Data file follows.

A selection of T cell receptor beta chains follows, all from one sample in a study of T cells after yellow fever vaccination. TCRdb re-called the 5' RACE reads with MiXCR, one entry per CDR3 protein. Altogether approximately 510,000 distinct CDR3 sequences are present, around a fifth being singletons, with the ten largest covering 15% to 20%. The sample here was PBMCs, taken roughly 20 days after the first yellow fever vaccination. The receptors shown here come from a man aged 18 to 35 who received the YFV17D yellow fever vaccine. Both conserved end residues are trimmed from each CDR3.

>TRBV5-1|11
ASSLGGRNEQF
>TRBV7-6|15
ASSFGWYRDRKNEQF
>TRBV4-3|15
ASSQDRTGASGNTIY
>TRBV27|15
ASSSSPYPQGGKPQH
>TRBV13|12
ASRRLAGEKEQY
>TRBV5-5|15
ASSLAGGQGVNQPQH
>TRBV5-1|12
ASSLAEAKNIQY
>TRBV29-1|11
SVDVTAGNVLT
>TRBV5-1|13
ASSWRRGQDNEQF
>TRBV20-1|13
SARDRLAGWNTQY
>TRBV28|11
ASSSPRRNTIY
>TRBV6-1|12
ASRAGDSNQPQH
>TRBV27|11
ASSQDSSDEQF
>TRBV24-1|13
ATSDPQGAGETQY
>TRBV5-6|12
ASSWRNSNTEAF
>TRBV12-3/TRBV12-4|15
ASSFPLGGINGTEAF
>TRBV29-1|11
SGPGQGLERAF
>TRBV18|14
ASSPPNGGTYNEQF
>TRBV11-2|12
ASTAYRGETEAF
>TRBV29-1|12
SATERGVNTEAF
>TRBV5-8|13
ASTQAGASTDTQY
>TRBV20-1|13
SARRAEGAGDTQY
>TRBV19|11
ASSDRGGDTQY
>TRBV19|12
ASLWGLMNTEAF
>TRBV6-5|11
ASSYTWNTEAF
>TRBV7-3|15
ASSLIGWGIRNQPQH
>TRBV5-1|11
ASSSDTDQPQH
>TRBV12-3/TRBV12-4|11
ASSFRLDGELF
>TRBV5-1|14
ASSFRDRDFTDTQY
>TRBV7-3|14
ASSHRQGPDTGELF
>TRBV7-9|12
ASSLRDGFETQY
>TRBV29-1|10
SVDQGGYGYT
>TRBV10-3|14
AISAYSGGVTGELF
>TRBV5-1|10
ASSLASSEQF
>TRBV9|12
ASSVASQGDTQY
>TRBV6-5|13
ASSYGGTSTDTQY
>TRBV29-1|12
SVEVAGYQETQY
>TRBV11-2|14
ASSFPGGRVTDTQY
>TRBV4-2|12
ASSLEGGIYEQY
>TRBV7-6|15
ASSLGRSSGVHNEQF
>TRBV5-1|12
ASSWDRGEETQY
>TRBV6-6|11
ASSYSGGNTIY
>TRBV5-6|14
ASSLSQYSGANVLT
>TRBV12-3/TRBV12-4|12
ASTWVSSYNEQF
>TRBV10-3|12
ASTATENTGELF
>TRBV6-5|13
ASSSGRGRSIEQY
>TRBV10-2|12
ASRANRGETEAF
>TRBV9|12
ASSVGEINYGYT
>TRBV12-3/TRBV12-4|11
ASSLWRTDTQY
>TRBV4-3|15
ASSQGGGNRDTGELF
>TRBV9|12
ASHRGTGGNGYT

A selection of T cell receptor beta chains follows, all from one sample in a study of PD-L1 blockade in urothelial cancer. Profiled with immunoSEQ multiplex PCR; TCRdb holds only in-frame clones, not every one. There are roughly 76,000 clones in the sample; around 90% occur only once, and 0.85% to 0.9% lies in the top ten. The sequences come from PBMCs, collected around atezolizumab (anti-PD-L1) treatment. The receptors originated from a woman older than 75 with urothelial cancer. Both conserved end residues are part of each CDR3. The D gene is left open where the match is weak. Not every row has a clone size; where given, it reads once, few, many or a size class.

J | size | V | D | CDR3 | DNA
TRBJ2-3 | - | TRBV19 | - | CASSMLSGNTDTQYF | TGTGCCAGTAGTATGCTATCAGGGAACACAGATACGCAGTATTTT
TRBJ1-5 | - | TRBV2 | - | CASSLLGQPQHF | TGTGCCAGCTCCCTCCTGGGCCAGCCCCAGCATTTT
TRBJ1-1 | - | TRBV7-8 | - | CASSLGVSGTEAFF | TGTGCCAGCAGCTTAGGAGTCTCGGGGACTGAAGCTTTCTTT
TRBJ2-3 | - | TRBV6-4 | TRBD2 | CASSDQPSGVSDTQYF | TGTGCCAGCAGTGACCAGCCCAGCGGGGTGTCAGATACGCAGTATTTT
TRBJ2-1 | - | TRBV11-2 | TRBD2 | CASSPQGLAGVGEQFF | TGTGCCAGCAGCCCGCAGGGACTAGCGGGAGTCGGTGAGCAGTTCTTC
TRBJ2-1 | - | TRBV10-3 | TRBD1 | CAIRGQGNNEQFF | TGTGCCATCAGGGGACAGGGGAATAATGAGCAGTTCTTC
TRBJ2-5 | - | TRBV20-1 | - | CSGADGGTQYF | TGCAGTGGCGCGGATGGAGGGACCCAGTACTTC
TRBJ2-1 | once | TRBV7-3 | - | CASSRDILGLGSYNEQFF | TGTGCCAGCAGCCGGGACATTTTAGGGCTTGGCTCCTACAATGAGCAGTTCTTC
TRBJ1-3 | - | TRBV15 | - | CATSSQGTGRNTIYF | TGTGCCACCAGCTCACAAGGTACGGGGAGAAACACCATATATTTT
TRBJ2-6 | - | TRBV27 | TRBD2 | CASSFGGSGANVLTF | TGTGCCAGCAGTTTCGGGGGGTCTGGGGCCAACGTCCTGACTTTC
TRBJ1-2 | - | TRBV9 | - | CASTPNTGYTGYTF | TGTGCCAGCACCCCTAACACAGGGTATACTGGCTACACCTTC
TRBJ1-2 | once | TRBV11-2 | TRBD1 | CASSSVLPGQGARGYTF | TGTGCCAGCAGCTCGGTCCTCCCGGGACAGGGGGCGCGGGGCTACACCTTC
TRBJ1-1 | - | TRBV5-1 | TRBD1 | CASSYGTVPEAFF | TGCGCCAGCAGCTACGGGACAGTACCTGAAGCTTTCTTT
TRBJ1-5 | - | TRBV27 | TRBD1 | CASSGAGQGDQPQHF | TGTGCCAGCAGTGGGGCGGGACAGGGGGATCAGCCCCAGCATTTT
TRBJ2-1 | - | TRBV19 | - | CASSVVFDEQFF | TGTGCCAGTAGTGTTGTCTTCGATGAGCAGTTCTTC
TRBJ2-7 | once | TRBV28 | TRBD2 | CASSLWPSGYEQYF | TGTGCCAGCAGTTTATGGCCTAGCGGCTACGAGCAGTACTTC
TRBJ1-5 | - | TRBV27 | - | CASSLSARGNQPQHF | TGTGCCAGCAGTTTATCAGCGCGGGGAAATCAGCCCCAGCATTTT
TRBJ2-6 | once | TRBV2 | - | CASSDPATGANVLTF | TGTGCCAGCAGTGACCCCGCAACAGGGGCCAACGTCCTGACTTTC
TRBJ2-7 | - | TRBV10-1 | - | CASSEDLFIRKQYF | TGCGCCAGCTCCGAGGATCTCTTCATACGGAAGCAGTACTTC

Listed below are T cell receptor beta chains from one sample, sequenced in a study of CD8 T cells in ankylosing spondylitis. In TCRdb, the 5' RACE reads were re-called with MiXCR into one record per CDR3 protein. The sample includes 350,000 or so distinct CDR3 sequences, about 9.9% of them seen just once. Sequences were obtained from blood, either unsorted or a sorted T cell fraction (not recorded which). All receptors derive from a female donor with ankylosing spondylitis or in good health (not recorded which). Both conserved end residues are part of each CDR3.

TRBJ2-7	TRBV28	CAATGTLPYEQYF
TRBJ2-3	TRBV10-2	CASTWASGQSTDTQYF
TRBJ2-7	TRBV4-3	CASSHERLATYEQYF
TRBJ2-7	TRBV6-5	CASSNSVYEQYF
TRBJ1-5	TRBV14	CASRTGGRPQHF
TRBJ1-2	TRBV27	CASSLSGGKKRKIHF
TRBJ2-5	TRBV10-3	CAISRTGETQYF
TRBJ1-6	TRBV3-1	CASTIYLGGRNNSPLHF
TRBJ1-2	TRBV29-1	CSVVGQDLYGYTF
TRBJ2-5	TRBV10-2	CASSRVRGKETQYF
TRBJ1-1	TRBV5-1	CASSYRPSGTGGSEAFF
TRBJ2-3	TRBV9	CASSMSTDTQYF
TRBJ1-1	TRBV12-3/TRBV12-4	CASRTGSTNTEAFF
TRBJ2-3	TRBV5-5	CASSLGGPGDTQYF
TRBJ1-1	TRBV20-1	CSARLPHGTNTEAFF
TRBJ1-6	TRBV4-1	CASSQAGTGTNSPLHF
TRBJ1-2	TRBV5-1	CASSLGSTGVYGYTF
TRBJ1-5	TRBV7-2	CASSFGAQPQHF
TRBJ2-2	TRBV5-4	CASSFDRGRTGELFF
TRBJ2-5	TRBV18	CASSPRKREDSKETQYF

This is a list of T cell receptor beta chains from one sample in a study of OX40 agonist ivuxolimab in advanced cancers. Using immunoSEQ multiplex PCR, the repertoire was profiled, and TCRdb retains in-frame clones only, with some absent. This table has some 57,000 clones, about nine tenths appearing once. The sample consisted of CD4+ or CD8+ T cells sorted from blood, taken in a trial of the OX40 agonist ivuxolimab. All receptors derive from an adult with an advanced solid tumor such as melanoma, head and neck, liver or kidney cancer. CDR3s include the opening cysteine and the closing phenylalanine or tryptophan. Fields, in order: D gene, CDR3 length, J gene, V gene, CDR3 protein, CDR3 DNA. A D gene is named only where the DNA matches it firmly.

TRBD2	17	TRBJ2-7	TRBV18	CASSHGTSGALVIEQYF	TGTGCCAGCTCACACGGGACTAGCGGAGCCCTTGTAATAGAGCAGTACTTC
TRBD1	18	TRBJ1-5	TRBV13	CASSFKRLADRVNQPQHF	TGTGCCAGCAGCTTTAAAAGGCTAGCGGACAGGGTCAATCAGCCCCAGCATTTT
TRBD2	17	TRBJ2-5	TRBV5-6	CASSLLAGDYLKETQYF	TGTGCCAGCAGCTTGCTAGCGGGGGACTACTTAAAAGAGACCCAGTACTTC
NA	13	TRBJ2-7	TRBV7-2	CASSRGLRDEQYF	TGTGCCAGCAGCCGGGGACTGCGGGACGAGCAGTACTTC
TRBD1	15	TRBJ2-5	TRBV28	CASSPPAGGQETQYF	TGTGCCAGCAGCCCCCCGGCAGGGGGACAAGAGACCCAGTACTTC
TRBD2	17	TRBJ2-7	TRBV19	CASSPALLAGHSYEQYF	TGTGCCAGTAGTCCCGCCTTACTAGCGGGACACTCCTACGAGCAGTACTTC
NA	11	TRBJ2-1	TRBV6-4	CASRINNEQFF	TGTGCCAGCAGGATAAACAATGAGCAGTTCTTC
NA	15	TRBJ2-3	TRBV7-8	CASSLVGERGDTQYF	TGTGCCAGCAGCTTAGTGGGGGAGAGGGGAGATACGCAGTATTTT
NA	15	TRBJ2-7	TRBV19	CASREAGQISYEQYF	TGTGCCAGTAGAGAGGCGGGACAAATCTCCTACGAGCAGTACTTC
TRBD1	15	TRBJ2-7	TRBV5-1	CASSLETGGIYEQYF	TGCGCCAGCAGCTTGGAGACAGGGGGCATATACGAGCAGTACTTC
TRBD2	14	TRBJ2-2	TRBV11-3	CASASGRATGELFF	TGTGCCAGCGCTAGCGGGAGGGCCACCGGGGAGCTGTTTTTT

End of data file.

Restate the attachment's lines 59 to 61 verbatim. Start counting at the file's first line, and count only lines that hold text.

ASSFRDRDFTDTQY
>TRBV7-3|14
ASSHRQGPDTGELF